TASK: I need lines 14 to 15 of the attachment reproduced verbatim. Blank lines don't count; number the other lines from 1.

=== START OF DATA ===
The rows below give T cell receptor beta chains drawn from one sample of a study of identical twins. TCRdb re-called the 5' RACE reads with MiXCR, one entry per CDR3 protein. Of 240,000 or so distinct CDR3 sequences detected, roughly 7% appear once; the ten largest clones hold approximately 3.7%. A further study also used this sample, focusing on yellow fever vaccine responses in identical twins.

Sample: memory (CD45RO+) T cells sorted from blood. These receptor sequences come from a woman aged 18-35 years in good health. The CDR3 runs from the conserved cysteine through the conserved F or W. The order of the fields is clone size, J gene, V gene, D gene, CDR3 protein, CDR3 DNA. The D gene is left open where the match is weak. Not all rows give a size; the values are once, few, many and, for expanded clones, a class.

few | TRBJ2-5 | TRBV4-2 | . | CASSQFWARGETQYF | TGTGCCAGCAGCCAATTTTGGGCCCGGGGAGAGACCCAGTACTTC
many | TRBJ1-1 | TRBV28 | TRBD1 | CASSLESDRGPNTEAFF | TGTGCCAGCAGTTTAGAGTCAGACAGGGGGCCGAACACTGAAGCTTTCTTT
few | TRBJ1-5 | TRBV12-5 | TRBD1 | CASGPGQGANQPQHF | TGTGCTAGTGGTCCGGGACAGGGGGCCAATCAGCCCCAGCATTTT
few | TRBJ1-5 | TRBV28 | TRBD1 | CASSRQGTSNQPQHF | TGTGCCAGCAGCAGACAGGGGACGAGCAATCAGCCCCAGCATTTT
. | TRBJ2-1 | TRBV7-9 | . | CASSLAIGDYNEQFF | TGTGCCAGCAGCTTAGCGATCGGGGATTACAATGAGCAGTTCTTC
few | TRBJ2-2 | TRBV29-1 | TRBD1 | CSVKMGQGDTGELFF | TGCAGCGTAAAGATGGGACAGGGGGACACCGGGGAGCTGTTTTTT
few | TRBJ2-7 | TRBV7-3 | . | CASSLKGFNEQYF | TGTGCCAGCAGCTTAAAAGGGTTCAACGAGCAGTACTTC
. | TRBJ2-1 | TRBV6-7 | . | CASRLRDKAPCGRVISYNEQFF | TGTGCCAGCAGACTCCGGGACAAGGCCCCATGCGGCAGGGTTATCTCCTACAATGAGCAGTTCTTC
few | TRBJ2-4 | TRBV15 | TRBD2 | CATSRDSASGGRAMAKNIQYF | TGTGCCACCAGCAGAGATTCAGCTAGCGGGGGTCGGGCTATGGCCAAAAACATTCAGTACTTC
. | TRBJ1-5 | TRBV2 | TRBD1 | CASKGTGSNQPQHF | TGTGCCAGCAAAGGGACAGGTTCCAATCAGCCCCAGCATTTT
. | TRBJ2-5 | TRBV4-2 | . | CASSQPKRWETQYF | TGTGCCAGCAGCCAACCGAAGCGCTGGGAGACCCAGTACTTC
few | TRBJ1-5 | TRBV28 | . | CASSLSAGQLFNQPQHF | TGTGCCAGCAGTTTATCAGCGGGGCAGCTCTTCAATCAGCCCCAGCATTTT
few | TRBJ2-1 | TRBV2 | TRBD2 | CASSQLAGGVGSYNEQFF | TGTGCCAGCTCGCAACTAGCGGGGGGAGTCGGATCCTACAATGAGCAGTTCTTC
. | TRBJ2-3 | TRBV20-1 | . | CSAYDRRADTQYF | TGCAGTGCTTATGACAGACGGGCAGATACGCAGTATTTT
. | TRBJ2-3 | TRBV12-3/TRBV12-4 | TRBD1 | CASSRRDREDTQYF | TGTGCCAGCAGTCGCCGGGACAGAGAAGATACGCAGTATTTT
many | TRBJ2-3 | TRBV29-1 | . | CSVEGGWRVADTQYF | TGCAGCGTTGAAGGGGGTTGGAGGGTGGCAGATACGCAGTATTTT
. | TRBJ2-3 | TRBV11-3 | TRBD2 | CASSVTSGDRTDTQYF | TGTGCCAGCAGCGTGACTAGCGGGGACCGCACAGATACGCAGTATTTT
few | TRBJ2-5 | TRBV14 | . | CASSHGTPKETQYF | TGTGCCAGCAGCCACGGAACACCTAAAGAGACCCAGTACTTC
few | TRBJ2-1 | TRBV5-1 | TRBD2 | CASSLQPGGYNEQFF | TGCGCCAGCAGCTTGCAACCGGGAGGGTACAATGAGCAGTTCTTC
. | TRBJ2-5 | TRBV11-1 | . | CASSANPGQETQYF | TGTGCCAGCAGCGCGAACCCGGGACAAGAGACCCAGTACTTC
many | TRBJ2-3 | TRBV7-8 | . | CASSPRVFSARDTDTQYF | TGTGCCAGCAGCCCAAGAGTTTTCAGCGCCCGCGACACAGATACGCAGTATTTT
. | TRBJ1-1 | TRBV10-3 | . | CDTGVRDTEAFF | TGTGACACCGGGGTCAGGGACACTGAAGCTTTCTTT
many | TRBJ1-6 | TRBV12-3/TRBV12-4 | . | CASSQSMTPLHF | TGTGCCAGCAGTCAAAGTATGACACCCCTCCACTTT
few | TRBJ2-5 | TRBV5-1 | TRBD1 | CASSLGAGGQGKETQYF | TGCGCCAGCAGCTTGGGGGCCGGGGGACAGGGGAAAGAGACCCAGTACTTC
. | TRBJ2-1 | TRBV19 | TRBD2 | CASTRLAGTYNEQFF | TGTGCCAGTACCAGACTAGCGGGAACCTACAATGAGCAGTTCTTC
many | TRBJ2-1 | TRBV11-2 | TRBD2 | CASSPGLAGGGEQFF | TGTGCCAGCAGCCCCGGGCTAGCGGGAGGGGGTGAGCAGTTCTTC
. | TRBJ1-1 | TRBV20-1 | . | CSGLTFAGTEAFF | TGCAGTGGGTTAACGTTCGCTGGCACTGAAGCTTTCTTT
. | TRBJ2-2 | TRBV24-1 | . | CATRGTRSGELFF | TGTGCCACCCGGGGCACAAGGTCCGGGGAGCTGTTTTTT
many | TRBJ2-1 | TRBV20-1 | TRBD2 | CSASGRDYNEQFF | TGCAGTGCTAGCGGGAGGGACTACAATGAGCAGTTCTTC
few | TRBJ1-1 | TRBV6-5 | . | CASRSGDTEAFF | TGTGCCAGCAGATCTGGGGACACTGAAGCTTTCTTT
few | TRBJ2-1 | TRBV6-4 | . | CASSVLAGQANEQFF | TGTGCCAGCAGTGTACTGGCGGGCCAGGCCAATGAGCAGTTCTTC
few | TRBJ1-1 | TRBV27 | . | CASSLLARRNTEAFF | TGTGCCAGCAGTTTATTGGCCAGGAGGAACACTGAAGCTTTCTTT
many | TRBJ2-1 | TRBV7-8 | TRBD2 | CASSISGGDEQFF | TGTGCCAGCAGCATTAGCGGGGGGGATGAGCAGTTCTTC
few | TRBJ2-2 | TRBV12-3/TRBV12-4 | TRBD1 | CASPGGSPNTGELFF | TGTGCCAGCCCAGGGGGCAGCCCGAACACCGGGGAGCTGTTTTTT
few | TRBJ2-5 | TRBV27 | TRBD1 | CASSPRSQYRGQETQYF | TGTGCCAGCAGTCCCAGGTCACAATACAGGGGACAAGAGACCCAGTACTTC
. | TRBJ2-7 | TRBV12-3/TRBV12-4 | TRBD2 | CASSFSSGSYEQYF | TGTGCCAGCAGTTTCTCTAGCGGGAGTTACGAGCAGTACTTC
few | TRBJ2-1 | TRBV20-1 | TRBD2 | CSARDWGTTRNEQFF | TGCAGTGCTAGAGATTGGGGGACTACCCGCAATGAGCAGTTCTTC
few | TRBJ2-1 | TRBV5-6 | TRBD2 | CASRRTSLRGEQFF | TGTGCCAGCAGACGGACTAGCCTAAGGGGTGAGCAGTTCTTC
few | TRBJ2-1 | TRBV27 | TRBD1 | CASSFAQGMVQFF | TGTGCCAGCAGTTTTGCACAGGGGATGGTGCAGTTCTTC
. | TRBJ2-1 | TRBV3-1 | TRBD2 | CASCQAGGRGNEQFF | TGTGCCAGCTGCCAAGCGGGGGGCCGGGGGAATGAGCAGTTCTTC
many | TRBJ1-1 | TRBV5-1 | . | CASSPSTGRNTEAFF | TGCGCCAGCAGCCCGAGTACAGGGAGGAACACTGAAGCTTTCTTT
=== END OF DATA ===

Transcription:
few | TRBJ1-5 | TRBV28 | . | CASSLSAGQLFNQPQHF | TGTGCCAGCAGTTTATCAGCGGGGCAGCTCTTCAATCAGCCCCAGCATTTT
few | TRBJ2-1 | TRBV2 | TRBD2 | CASSQLAGGVGSYNEQFF | TGTGCCAGCTCGCAACTAGCGGGGGGAGTCGGATCCTACAATGAGCAGTTCTTC